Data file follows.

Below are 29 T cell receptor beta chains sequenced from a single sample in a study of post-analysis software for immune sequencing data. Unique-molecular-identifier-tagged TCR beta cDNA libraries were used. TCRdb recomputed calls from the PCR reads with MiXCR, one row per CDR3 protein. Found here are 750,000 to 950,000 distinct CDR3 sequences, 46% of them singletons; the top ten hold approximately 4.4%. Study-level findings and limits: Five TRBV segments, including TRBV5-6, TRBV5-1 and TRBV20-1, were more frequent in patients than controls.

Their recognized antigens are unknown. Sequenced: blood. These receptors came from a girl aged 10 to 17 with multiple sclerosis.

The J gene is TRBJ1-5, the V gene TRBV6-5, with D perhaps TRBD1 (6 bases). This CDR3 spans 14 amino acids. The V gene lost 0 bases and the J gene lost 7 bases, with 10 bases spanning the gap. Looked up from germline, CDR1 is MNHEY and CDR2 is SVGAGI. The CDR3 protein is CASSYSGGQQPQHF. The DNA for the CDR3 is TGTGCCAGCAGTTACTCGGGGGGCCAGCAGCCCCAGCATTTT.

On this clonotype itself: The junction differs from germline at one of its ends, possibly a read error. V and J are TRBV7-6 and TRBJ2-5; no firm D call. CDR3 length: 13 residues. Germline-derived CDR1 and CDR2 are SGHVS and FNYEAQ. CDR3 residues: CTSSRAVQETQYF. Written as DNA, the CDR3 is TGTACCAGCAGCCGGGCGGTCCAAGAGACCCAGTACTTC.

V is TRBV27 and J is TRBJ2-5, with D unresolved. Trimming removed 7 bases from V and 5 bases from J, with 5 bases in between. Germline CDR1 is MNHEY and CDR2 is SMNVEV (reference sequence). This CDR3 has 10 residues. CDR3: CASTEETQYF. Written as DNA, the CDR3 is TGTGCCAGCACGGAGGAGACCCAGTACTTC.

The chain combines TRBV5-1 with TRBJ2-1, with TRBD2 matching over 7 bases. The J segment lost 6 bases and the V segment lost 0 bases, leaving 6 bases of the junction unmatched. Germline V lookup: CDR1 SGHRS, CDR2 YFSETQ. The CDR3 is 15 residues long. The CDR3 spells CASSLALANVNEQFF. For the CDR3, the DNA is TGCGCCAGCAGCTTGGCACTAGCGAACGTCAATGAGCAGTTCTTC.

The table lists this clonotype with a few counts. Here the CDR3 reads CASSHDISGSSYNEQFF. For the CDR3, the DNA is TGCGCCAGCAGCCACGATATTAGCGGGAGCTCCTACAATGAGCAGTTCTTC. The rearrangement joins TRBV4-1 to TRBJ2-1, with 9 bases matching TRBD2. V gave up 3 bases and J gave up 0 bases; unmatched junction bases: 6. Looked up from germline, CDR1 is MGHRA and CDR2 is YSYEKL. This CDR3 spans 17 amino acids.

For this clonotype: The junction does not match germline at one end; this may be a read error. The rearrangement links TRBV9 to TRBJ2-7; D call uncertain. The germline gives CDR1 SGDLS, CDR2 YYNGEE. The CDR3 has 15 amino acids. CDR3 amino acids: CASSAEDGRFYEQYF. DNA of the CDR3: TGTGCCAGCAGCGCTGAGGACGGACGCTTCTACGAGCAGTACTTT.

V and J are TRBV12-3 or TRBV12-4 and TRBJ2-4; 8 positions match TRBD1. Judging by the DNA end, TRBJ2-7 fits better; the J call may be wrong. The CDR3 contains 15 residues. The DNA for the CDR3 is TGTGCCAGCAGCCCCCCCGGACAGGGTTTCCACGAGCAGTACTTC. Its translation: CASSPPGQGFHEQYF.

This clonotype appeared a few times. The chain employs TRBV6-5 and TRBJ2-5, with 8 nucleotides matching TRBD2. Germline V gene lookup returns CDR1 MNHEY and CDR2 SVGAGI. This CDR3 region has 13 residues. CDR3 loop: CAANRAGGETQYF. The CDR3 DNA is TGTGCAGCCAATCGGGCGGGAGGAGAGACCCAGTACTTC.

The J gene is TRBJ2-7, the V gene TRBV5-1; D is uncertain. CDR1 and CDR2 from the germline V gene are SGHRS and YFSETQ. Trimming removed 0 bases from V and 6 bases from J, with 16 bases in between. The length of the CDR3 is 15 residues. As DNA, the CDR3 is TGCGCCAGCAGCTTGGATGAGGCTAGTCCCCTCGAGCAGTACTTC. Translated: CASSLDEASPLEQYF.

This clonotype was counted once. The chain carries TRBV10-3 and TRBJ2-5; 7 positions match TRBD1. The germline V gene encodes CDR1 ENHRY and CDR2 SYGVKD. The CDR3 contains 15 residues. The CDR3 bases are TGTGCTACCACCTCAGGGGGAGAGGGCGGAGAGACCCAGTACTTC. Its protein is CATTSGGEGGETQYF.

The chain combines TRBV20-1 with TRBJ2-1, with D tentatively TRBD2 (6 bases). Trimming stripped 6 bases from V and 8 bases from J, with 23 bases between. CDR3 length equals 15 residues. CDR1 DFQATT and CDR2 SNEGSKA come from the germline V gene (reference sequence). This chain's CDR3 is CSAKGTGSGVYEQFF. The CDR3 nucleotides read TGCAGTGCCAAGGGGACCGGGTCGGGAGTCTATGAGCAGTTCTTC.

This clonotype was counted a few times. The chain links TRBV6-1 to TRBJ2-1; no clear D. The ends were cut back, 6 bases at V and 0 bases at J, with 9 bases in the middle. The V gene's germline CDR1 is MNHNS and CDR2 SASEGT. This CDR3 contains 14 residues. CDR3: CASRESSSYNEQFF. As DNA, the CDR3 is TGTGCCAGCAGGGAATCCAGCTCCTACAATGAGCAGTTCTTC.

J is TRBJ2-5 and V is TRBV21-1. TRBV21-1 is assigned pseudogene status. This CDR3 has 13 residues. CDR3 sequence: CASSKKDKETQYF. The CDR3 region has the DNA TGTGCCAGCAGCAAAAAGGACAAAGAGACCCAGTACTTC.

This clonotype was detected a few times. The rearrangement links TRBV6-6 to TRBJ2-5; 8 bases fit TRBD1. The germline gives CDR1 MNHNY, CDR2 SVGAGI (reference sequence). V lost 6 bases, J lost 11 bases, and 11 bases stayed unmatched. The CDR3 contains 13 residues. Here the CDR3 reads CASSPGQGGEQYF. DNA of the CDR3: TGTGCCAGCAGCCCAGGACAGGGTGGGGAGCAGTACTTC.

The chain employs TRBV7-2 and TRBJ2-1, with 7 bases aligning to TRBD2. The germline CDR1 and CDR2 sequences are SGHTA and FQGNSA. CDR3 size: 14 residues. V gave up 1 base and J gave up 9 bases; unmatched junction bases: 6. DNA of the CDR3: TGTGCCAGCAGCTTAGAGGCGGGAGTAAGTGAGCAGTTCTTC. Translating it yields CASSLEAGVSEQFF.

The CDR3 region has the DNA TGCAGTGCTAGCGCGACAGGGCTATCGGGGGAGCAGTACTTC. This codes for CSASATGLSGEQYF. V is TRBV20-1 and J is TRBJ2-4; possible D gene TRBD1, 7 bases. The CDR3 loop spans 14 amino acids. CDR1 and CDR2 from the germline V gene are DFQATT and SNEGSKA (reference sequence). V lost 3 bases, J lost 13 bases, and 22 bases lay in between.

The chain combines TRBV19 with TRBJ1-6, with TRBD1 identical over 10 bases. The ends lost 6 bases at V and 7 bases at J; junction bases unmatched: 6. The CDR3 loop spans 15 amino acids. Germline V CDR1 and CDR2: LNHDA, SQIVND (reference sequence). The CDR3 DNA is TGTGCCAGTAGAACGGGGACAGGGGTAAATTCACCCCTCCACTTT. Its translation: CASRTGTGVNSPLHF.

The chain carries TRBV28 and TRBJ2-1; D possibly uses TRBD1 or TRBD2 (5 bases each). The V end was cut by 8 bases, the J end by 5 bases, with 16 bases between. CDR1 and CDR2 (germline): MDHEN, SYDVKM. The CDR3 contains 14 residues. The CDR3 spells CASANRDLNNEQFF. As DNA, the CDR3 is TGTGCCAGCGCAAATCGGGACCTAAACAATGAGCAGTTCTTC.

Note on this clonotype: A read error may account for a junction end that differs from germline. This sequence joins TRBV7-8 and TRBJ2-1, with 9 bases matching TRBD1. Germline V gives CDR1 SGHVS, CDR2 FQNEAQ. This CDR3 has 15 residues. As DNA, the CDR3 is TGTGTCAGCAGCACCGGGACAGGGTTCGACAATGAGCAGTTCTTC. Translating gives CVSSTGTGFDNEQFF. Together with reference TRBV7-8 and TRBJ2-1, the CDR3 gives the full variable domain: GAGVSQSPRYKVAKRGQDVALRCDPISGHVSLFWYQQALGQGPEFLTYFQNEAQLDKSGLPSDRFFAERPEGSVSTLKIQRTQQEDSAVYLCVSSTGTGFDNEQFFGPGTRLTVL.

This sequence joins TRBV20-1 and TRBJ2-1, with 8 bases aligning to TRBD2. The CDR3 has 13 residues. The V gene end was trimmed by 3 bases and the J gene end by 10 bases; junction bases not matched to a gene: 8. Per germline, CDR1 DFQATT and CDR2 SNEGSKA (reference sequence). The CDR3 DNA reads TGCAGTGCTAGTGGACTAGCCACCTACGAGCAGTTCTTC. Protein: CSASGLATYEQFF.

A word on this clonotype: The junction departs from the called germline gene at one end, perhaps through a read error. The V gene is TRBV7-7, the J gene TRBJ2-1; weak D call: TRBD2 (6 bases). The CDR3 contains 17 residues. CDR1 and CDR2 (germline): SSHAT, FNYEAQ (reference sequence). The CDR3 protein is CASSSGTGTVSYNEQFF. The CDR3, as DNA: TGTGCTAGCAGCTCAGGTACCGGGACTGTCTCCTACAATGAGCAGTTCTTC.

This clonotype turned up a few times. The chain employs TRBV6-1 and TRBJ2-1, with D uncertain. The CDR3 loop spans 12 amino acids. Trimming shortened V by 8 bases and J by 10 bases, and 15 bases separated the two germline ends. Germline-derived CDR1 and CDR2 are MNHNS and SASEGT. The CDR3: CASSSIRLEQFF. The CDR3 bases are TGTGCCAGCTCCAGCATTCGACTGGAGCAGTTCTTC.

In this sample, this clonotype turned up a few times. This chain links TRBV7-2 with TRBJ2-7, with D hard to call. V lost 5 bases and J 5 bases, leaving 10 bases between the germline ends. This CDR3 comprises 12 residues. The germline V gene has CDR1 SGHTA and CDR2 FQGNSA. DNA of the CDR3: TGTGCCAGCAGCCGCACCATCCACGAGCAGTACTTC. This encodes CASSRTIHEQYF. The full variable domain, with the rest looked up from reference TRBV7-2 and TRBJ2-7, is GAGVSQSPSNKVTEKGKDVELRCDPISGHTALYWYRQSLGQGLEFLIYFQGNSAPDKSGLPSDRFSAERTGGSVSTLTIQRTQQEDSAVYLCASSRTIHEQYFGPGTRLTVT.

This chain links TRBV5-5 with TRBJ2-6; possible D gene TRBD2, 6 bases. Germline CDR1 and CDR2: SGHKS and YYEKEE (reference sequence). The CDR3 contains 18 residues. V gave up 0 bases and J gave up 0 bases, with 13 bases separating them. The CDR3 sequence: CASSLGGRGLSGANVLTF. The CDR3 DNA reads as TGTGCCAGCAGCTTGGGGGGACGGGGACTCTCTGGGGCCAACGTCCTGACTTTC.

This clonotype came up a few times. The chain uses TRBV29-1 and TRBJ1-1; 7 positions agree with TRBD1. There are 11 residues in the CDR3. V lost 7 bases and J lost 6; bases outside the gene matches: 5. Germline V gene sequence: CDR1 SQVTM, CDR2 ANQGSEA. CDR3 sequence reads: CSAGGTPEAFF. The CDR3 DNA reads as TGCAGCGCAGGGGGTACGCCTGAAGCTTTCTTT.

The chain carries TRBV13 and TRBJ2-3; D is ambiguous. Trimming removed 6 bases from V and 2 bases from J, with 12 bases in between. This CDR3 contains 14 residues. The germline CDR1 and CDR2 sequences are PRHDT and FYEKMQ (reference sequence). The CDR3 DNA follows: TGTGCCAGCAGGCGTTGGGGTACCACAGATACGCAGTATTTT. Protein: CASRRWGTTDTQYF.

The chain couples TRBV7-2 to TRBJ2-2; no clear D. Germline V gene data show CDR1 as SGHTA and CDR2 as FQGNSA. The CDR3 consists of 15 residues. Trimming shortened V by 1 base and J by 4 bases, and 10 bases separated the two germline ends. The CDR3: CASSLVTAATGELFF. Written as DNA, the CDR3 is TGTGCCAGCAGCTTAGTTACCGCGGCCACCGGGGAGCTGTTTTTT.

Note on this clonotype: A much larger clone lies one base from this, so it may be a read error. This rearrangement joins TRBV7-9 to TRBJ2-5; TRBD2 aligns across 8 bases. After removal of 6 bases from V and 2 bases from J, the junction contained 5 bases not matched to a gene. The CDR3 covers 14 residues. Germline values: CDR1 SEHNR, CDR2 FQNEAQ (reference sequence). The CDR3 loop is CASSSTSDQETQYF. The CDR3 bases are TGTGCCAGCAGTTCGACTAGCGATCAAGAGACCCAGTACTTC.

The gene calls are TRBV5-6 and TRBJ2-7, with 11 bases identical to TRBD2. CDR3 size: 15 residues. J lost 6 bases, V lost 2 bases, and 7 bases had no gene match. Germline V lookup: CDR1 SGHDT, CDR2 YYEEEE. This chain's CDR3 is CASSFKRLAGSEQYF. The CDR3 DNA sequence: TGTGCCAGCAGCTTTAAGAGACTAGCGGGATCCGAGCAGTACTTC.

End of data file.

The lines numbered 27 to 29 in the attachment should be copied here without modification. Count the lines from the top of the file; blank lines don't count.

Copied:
This clonotype came up a few times. The chain uses TRBV29-1 and TRBJ1-1; 7 positions agree with TRBD1. There are 11 residues in the CDR3. V lost 7 bases and J lost 6; bases outside the gene matches: 5. Germline V gene sequence: CDR1 SQVTM, CDR2 ANQGSEA. CDR3 sequence reads: CSAGGTPEAFF. The CDR3 DNA reads as TGCAGCGCAGGGGGTACGCCTGAAGCTTTCTTT.

The chain carries TRBV13 and TRBJ2-3; D is ambiguous. Trimming removed 6 bases from V and 2 bases from J, with 12 bases in between. This CDR3 contains 14 residues. The germline CDR1 and CDR2 sequences are PRHDT and FYEKMQ (reference sequence). The CDR3 DNA follows: TGTGCCAGCAGGCGTTGGGGTACCACAGATACGCAGTATTTT. Protein: CASRRWGTTDTQYF.

The chain couples TRBV7-2 to TRBJ2-2; no clear D. Germline V gene data show CDR1 as SGHTA and CDR2 as FQGNSA. The CDR3 consists of 15 residues. Trimming shortened V by 1 base and J by 4 bases, and 10 bases separated the two germline ends. The CDR3: CASSLVTAATGELFF. Written as DNA, the CDR3 is TGTGCCAGCAGCTTAGTTACCGCGGCCACCGGGGAGCTGTTTTTT.